The Annual Student Juried Art Exhibition, now on its 28th year, celebrates and showcases the art and talent of students not always seen in the public sphere. The event celebrates the talent of students from all disciplines, from the visual arts to international development, giving them the opportunity to show their work to the wider college community. “I really love the student show,” said Emily Friesen ‘17. “It’s exciting for the students because you’re professionally showing your work to a wider audience.” Friesen, who works as a gallery assistant, also stated the show is one of her favorites of the year because so many people attend in support of their friends and family members. “It’s lovely to see the gallery so full,” she said.
Assistant professor of art/printmaking and director of exhibitions at the Ortlip Art Gallery, Alicia Taylor, also expressed excitement at the Student Exhibition. She stated that the design stage before the show is one of her favorite parts, and said, “The space with blank white walls at the start of every exhibition design becomes my canvas, and the students’ work becomes the language that I’m tasked with bringing together to form visual statements. The goal of the exhibit as a whole is to take these statements and string them together with very intentional methods to create a story that viewers can experience when walking through the space.” Taylor has been managing the Ortlip Gallery Exhibitions for the last three years.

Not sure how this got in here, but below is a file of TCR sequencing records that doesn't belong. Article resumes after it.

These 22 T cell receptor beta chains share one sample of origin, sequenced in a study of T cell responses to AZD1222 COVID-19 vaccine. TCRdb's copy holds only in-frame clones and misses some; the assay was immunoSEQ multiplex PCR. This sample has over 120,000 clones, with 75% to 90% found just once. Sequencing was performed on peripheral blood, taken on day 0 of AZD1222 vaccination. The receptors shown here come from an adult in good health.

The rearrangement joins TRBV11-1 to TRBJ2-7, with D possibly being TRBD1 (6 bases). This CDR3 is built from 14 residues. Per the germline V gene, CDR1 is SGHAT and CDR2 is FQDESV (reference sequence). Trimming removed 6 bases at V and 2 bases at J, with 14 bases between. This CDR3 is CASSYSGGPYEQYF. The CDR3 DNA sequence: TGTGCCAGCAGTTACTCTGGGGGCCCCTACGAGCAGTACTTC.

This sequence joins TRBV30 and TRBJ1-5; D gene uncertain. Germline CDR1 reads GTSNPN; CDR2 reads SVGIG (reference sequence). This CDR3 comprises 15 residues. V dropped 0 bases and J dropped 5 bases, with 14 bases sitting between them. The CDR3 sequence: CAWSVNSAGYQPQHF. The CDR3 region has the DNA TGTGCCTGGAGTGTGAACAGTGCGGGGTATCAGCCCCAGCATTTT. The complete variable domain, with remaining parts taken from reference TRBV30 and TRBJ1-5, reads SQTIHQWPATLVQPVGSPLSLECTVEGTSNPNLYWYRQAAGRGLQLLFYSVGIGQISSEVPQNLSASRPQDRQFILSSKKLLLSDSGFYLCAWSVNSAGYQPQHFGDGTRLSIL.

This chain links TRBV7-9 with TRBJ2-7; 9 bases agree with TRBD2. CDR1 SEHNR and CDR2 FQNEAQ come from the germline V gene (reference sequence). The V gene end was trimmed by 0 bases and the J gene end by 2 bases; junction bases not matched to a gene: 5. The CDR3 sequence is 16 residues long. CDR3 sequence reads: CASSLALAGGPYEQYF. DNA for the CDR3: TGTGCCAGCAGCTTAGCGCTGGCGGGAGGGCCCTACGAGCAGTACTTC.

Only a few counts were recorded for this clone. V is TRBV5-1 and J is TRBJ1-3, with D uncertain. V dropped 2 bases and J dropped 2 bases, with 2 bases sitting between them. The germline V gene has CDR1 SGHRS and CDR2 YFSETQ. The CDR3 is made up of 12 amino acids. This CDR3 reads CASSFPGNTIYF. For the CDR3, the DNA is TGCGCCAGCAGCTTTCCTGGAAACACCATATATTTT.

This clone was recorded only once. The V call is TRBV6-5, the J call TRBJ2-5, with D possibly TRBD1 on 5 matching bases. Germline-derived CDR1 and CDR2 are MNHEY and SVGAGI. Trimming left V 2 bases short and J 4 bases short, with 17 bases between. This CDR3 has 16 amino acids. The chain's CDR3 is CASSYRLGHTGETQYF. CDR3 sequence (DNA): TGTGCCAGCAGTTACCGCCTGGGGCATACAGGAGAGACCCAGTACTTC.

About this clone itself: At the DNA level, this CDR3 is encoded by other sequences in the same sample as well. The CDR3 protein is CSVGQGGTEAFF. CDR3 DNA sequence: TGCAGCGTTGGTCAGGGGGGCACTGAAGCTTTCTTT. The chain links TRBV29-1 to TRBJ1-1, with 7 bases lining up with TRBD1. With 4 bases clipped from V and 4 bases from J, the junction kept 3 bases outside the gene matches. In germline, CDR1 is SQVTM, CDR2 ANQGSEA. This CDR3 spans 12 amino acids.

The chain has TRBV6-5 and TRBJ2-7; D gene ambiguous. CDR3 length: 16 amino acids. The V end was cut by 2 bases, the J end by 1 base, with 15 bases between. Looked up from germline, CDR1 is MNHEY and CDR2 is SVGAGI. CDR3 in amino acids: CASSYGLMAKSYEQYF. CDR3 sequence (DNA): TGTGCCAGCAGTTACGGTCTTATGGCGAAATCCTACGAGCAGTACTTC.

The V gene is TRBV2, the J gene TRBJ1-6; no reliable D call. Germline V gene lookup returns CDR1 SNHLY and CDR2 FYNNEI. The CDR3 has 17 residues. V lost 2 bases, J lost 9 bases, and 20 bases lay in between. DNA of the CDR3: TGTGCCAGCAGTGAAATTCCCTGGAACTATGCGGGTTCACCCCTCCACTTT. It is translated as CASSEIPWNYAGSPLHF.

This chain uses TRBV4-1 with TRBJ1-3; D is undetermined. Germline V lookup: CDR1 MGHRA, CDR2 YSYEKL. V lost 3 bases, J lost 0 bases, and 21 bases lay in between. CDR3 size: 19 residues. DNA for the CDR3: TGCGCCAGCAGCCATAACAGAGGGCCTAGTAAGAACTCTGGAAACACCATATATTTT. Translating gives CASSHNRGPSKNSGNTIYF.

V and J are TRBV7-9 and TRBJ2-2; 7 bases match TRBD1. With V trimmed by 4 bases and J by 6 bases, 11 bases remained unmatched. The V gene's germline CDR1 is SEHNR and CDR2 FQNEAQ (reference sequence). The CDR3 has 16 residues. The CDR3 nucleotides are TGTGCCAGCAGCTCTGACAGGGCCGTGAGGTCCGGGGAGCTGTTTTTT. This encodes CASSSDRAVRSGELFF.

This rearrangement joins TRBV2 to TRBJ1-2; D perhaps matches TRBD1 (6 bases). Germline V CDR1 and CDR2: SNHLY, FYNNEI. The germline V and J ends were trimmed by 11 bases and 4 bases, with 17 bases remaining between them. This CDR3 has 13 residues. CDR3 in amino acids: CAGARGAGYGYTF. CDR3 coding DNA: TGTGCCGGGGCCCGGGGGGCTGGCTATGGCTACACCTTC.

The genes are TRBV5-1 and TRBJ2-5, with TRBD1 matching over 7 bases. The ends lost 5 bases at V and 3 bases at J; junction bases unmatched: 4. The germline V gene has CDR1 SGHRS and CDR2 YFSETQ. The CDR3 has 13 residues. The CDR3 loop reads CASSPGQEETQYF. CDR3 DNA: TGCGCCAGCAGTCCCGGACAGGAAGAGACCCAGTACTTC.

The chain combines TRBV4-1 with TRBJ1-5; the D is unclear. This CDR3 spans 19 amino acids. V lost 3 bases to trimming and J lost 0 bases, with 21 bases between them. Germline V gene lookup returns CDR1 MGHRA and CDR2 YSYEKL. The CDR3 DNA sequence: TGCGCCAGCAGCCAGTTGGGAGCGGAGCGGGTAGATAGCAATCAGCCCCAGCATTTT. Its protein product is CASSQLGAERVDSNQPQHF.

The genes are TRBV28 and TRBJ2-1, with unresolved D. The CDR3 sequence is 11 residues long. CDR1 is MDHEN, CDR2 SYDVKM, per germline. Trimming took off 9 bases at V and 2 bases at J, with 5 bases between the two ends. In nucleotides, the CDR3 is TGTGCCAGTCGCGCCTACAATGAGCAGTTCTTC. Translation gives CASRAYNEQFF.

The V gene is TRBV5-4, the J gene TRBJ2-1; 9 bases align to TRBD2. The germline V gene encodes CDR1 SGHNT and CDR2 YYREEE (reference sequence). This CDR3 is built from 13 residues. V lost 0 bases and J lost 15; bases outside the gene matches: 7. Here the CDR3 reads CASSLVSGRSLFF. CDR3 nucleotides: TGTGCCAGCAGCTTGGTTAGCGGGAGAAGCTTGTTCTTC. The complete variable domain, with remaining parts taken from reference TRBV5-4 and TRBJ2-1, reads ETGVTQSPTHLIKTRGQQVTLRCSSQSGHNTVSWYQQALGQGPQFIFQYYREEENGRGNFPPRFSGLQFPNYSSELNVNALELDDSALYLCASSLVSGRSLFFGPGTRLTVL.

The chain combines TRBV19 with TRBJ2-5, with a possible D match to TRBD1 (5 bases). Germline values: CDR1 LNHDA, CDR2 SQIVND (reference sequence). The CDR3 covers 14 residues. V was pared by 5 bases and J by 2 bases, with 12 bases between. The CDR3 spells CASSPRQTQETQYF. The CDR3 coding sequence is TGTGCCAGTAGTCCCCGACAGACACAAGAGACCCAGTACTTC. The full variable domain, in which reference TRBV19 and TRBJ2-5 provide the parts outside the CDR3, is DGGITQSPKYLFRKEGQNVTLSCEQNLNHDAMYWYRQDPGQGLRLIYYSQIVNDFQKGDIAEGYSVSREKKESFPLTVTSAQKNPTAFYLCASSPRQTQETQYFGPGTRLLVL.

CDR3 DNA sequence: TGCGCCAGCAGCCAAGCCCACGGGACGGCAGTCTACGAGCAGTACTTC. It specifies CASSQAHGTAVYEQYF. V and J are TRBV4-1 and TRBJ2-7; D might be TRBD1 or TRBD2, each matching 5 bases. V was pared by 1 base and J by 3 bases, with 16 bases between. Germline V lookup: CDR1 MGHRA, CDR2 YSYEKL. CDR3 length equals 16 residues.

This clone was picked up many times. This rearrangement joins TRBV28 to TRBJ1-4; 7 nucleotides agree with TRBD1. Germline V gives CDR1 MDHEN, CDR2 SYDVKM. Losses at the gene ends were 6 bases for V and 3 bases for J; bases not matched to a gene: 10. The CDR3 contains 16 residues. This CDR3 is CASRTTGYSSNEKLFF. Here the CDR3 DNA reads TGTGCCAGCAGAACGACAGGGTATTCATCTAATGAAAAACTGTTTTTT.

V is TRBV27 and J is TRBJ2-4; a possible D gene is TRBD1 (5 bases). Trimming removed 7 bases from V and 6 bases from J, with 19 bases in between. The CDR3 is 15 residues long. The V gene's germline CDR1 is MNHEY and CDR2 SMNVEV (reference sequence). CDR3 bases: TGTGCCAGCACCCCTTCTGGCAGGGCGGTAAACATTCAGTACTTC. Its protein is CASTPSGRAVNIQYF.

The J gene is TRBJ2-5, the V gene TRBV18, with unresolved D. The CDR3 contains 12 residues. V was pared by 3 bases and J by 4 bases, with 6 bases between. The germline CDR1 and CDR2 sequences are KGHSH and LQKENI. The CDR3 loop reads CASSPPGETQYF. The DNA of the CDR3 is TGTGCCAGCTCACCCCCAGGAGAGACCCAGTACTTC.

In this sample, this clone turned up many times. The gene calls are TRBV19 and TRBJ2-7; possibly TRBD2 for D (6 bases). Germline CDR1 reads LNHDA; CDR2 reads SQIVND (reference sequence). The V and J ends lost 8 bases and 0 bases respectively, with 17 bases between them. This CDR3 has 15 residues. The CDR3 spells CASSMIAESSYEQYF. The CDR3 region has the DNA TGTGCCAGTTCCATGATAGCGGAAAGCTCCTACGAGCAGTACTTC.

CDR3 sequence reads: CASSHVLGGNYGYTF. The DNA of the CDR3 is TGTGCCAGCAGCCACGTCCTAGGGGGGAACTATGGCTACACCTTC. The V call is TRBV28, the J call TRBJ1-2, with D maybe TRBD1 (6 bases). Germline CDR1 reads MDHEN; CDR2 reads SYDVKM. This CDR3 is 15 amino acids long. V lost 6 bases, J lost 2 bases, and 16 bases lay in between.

The actual selection process of the show is in some ways intensive. A juror is chosen to judge the art, and he or she focuses on the quality, craftsmanship, and concept of the submissions. The process is impartial, says Taylor, each student’s name remaining anonymous as the juror examines the work.
On the part of students accepted to the exhibition, there is a presiding feeling of affirmation of their artistic abilities. Ellen McCutcheon ‘18 said, “I’m honored to see my art in the show. It’s really affirming as an artist to see my work on display.” This is McCutcheon’s first year in the exhibition, accepted for her submission of a small piece she painted while studying abroad in Tanzania.
Hannah Banks ‘18, who has submitted work to the show every year, said that her favorite part of the exhibition is, “getting to see my fellow artists’ work and seeing it in a gallery setting…
I think the collective student work compliments each other well.” You can see Banks’, McCutcheon’s, and other students’ work tomorrow , March 18, from 6 p.m. to 8 p.m. Many of the pieces are also available for purchase.